• The Shaggy Show ft. Insane Clown Posse & Gangsta Fun from the album The Amazing Jeckel Brothers
  • Doggs Ride feat. Lil’ Italy & Don P from the album On Top Of Da World
  • Wa Ain’t Hard To Find feat. Lil’ Italy & Mystikal from the album On Top Of Da World
  • You Never Know feat. Warren G, Phast Bossi & Reel Tight from the album I Want It All
  • Game Don’t Wait feat. Warren G & Nate Dogg from the album I Want It All
  • The War Iz On feat. Krayzie Bone, Kurupt & Layzie Bone from the album Thug Mentality 1999


  • G’d Up feat. Tha Eastsidaz from the album 3 Strikes OST
  • Speak It On feat. The Comrads from the album Wake Up And Ball
  • Bow Wow (That’s My Name) feat. Lil’ Bow Wow from the album Beware Of Dog
  • Dogg Market feat. Brotha Lynch Hung from the album EBK4
  • X feat. Xzibit from the album Restless
  • D.N.A. (Drugs-N-Alkahol) feat. Xzibit from the album Restless
  • Conditioner feat. Wu-Tang Clan from the album The W
  • Get Your Mind Right Mami feat. Jay-Z from the album The Dynasty: Roc La Familia
  • Bitch Please II feat. Eminem, Dr. Dre, Xzibit & Nate Dogg from the album The Marshall Mathers LP
  • Concrete Jungle feat. C-Murder, Kokane, Goldie Loc & Tray-Deee from the album Trapped In Crime
  • Down For My Down feat. C-Murder & Magic from the album Trapped In Crime
  • Fuck A Bitch feat. DJ Clue & Kurupt from the album The Professional 2
  • Just A Baby Boy feat. Tyrese & Mr. Tan from the album 2000 Watts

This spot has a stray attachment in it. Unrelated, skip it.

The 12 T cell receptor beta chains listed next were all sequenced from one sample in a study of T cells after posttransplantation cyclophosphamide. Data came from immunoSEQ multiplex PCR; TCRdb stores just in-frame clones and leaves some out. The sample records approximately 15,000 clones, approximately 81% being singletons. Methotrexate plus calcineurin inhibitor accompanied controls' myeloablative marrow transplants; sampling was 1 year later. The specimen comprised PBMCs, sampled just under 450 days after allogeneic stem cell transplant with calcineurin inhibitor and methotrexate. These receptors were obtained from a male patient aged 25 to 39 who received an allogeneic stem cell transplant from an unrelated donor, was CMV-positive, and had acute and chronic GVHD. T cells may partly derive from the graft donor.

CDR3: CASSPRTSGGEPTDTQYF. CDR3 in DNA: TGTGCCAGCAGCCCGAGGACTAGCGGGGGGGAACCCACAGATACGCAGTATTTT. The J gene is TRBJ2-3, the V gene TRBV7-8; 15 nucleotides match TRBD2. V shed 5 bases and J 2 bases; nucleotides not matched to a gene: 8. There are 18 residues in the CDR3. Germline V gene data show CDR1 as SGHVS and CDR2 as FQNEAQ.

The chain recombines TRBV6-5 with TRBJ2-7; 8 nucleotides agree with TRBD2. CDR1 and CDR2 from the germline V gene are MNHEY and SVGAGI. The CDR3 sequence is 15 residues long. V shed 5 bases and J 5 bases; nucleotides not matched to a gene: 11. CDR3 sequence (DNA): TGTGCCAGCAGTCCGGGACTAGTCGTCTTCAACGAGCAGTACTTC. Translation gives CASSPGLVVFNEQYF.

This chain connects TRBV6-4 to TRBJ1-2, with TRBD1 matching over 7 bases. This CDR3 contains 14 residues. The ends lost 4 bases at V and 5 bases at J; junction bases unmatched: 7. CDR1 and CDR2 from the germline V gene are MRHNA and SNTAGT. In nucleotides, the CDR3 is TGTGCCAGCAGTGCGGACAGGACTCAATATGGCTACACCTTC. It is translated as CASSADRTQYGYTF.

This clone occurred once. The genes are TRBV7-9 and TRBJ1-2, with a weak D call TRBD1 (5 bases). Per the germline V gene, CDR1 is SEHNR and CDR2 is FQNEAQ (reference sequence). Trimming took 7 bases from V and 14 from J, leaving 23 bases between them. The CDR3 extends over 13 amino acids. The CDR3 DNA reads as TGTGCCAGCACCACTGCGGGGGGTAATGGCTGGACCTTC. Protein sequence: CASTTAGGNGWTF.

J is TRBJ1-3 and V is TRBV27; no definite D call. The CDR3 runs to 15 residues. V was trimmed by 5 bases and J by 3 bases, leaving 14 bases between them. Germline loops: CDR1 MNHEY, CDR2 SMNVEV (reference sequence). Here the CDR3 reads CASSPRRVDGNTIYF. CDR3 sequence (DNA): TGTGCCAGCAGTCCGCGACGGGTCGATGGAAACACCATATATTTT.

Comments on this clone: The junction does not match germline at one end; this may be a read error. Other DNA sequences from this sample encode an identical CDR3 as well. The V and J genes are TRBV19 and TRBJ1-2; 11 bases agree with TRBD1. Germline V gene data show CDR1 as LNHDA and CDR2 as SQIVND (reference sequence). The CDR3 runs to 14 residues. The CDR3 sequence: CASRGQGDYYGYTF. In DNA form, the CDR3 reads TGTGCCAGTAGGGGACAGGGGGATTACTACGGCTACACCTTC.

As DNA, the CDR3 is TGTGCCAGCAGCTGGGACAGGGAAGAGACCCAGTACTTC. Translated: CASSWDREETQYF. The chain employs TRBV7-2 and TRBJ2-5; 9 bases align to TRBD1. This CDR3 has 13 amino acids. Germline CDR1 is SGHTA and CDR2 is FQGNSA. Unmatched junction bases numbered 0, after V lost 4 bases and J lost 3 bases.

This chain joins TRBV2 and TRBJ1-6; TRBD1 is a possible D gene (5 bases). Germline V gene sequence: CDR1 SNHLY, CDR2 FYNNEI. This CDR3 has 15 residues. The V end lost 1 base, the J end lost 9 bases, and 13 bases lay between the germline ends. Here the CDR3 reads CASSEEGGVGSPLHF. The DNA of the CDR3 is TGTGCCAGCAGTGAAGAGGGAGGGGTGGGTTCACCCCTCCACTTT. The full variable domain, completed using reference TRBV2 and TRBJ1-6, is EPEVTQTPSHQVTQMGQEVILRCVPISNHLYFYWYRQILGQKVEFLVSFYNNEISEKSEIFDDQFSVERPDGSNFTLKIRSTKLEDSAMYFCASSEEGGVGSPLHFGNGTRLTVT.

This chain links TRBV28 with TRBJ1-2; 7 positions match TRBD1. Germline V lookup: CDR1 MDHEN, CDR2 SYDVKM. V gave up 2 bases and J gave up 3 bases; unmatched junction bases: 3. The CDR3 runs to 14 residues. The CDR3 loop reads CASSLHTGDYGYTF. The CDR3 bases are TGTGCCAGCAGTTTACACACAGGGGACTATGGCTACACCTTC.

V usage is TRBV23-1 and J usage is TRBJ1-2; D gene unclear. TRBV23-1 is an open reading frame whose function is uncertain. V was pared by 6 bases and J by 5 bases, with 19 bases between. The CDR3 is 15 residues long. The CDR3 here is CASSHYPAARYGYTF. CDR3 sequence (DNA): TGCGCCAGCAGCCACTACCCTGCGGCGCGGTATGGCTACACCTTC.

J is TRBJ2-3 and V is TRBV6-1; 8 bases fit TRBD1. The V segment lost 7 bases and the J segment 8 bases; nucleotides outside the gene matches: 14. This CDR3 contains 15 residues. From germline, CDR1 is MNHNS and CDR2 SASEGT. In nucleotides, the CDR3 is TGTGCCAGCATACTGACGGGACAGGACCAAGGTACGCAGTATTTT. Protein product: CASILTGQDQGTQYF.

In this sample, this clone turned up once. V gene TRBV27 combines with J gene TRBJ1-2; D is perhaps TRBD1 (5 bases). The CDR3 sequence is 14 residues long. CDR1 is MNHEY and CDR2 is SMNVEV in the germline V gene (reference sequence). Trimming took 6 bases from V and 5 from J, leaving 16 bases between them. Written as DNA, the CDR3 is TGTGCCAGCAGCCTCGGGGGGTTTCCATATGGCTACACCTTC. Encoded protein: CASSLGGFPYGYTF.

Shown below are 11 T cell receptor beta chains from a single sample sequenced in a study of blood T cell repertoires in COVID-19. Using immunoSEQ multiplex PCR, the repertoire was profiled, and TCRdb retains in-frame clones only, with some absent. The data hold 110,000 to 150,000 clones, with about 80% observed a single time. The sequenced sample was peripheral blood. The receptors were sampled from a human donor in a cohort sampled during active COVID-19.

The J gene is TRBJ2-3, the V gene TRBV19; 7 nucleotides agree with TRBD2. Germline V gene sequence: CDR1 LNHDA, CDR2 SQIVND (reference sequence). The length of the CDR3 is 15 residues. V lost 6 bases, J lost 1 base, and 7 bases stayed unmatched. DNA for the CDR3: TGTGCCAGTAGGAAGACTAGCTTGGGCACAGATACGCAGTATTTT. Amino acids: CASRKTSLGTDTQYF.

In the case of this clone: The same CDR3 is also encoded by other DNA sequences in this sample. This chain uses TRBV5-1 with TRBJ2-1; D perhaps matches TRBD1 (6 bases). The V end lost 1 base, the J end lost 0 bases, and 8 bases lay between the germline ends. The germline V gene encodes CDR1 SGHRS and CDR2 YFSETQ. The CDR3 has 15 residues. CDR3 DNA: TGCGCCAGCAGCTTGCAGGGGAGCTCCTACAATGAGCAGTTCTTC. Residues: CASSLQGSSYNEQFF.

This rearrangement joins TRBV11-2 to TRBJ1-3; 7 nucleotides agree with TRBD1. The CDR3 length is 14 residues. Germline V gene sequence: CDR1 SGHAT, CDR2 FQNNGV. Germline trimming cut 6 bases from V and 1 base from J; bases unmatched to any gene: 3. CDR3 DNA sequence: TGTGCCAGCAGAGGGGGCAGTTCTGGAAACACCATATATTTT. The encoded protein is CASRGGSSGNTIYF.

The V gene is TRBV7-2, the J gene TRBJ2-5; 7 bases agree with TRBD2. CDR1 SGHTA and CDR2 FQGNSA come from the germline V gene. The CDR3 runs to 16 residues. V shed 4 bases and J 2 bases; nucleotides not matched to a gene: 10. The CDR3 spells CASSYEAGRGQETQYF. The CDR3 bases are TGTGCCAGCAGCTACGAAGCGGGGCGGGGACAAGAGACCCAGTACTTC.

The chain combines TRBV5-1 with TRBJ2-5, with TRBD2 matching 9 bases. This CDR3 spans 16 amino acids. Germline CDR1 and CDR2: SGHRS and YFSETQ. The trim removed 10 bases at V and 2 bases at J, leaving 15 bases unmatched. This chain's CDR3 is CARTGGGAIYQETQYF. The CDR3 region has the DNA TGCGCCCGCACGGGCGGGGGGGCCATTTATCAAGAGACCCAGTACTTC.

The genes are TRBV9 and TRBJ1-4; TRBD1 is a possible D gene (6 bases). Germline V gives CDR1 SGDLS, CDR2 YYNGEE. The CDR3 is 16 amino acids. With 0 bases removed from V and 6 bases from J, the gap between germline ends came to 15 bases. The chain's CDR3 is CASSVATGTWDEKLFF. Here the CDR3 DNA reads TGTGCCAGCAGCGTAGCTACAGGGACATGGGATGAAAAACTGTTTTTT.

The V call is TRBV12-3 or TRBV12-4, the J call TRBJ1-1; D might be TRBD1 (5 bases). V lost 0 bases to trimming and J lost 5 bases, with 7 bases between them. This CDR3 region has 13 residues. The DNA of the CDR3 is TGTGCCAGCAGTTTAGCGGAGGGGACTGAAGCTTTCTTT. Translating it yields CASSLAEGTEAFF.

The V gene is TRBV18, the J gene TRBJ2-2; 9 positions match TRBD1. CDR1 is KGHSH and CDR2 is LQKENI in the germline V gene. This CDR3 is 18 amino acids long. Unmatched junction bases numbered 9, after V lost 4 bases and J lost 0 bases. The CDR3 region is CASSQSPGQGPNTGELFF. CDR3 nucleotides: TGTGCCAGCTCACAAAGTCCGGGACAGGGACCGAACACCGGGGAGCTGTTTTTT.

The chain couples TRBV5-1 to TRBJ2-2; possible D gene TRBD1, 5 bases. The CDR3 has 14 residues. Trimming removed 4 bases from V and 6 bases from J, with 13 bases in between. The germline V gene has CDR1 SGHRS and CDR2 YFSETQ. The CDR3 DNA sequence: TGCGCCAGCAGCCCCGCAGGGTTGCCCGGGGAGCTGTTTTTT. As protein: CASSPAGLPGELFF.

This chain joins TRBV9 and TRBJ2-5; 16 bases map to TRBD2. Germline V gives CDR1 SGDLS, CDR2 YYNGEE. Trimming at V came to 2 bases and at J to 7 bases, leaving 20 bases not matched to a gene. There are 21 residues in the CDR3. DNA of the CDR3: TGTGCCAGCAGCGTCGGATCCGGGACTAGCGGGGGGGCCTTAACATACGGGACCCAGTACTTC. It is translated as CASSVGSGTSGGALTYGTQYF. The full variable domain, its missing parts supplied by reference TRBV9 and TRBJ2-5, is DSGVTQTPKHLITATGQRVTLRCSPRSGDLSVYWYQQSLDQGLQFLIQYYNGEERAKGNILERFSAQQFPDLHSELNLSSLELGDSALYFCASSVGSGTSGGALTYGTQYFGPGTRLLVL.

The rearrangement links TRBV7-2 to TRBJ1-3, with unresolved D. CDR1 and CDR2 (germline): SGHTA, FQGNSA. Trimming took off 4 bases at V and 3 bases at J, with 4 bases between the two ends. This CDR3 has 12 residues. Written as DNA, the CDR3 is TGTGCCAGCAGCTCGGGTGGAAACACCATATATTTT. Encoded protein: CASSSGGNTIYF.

• You feat. Lucy Pearl & Q-Tip from the album Lucy Pearl
  • The Game Is Cold feat. B-Legit from the album Hempin’ Ain’t Easy
  • U Can’t Fuck With Me feat. LL Cool J, Xzibit & Jayo Felony from the album G.O.A.T.
  • When The Pain Inflict DJ Muggs featuring Snoop Dogg, Kurupt and Roscoe from the album DJ Muggs presents Soul Assassins chapter II.


  • Bring Back The G Shit feat. Kurupt & Goldie Loc from the album Space Boogie: Smoke Oddessey
  • On The Boulevard feat. Dr. Dre from the album The Wash OST
  • The Wash feat. Dr. Dre from the album The Wash OST
  • Figadoh feat. Benzino & Scarface from the album Rush Hour 2 OST
  • Ditty Dum Ditty Doo feat. Nate Dogg & Tha Eastsidaz from the album Music and Me
  • We From The LBC feat. Bad Azz from the album Personal Business
  • No More Games feat. Prince Ital Joe & Nate Dogg from the album Thug Lifestyles
  • Dat Whoopty Woop feat. Soopafly from the album Dat Whoopty Woop